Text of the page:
A quiet firebrand of a man, Mr. Ikerd preached a tough love for the family farm that matched the hard but hopeful road that brought 610 men, women, elders, and young farmers to the annual small farm event. The conference, in its sixth year, has become the premier place for a growing number of entrepreneurial farms in Michigan to exchange experiences and ideas about farming beyond the industrial system.
Mr. Ikerd comes by his convictions through his own personal and professional transformation over 35 years as a university-based farm advisor. He told the gathering that he spent the first 20 years of his career preaching the industrial farming way — separating a farm’s accounting books from a farm family’s life — as the path to success: “I said, ‘Farming is a business. Get used to it.’”
During that time, he said, farmers asked him about happiness. They saw that industrial agriculture’s mass production required thinking of cows not as mothers but as milk machines, and of neighbors not as friends but as potential lawsuits over industrial-strength manure odors. In fact, this kind of conflict in agriculture among people, nature, and community has led to a common refrain today among farmers: “Farming’s not fun anymore.”
Mr. Ikerd said that, in the 1970s and early 1980s, he routinely replied: “Happiness. That’s a personal matter. Take it up with your preacher. Take it up with your wife. That’s not economics.”
But the national farm crisis of the 1980s forced Mr. Ikerd to face a grim reality when he sat across the table from people who were neither successful nor happy after following his advice to borrow heavily and expand greatly. What got to him was not so much the statistics — the historic rash of bank foreclosures of farms. It was the heartsickness he witnessed among the families asking for help, and the tragic wave of farmer suicides that swept the country.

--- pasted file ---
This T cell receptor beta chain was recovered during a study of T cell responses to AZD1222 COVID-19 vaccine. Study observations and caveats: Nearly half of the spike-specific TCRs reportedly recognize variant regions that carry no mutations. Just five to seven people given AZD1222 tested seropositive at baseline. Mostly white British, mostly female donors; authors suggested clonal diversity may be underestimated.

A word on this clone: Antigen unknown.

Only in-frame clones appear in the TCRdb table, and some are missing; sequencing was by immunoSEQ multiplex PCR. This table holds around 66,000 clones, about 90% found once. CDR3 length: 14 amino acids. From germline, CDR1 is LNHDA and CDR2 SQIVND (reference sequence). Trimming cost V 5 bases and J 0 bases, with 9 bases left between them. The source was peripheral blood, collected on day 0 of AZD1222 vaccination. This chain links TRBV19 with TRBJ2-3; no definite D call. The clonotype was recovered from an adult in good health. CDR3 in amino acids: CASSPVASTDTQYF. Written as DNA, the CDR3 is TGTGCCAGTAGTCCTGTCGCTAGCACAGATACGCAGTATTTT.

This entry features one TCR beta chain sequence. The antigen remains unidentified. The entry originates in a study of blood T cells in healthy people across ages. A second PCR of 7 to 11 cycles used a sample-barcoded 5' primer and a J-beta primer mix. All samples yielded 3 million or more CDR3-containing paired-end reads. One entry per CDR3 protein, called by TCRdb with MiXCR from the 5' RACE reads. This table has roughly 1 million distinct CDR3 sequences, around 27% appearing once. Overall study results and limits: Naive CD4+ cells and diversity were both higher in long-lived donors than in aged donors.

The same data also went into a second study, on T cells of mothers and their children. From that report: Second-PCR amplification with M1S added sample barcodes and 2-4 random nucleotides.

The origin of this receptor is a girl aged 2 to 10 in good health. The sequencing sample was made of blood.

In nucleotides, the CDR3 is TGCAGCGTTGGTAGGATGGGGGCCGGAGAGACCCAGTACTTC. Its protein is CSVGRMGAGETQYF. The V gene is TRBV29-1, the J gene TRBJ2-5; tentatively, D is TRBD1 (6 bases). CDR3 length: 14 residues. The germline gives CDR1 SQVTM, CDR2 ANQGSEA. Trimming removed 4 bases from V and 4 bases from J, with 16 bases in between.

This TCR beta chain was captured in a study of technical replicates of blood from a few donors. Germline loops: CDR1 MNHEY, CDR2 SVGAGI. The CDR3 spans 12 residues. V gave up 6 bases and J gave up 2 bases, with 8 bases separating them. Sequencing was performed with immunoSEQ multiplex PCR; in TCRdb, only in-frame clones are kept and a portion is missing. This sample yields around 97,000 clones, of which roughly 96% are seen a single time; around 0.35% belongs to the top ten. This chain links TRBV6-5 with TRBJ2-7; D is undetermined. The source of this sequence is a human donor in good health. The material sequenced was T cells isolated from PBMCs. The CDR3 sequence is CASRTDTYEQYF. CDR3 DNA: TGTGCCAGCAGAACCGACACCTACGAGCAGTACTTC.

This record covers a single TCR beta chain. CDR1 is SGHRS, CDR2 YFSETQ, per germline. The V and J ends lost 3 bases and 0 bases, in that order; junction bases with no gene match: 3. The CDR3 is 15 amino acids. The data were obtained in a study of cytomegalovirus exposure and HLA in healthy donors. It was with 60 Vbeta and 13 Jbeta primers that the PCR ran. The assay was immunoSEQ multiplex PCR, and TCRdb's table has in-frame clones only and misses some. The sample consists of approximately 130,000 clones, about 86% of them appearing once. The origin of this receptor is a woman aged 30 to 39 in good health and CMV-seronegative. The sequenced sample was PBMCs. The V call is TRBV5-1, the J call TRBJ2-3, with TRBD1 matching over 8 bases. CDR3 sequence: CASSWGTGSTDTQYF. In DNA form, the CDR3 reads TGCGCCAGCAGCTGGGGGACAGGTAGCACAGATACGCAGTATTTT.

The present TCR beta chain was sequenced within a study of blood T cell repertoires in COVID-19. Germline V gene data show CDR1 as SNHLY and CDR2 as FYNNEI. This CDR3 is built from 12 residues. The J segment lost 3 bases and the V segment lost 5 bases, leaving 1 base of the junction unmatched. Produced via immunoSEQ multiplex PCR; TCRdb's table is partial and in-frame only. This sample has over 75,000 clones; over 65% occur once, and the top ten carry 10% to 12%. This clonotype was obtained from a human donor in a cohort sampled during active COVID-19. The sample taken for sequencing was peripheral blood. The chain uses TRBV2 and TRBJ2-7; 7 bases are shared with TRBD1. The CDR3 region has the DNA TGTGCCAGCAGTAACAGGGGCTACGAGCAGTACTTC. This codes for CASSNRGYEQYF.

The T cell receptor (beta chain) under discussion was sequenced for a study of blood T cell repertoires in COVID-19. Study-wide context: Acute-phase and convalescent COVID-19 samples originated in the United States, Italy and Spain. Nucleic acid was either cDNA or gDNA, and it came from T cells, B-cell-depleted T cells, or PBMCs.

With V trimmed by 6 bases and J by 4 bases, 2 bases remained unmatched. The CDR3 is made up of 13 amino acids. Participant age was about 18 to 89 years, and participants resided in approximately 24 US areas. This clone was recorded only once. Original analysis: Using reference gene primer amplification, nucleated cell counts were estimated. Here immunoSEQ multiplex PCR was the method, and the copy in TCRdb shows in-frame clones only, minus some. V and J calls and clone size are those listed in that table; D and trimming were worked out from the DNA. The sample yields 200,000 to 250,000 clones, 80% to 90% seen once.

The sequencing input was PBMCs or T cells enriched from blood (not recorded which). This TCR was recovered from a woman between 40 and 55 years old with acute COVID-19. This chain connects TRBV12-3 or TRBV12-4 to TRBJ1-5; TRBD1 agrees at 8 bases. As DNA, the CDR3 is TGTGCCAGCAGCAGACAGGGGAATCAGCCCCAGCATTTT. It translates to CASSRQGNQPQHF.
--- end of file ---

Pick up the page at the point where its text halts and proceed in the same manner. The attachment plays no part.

“I couldn’t understand why they were so committed to the farm,” he admitted. “I didn’t understand that they were family farmers. That they were connected to the land and had lost a part of themselves.”
Shiny Pickups vs. Triple Bottom Lines
He began to understand the power of a farm’s connection to creation, however, when he noticed that those farmers who hadn’t followed his advice — hadn’t chased volume at the expense of values — were still in business. These farms rarely had air-conditioned tractors or shiny new pickups. But they enjoyed financial and personal health because they respected the “triple bottom line” of what is now known as “sustainable agriculture,” which balances economic gain with ecological benefits and social concerns.
Mr. Ikerd now brings this good news to family farms and rural communities across the country at back-to-back speaking engagements every winter. Like a robin that heralds the return of spring by pulling worms out of the still-cold ground, he holds up the promise of success and happiness for those who put their faith in relationships rather than in Roundup Ready® soybeans. He has plenty of big healthy worms, in the form of successful farm examples, to prove it.